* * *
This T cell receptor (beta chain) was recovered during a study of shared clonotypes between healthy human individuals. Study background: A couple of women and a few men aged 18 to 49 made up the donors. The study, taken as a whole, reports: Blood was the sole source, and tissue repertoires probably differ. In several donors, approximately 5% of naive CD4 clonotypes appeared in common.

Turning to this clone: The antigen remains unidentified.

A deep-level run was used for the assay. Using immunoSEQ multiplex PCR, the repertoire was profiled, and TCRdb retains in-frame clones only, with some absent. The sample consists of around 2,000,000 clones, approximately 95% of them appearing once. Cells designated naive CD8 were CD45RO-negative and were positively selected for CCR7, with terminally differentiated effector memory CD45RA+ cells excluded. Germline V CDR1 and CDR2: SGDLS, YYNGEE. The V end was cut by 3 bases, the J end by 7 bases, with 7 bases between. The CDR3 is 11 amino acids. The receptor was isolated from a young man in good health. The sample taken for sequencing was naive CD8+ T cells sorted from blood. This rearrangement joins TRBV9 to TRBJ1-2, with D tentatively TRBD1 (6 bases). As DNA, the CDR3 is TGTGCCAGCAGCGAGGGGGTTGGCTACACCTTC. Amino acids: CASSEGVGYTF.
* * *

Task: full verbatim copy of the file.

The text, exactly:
This T cell receptor (beta chain) was recovered during a study of shared clonotypes between healthy human individuals. Study background: A couple of women and a few men aged 18 to 49 made up the donors. The study, taken as a whole, reports: Blood was the sole source, and tissue repertoires probably differ. In several donors, approximately 5% of naive CD4 clonotypes appeared in common.

Turning to this clone: The antigen remains unidentified.

A deep-level run was used for the assay. Using immunoSEQ multiplex PCR, the repertoire was profiled, and TCRdb retains in-frame clones only, with some absent. The sample consists of around 2,000,000 clones, approximately 95% of them appearing once. Cells designated naive CD8 were CD45RO-negative and were positively selected for CCR7, with terminally differentiated effector memory CD45RA+ cells excluded. Germline V CDR1 and CDR2: SGDLS, YYNGEE. The V end was cut by 3 bases, the J end by 7 bases, with 7 bases between. The CDR3 is 11 amino acids. The receptor was isolated from a young man in good health. The sample taken for sequencing was naive CD8+ T cells sorted from blood. This rearrangement joins TRBV9 to TRBJ1-2, with D tentatively TRBD1 (6 bases). As DNA, the CDR3 is TGTGCCAGCAGCGAGGGGGTTGGCTACACCTTC. Amino acids: CASSEGVGYTF.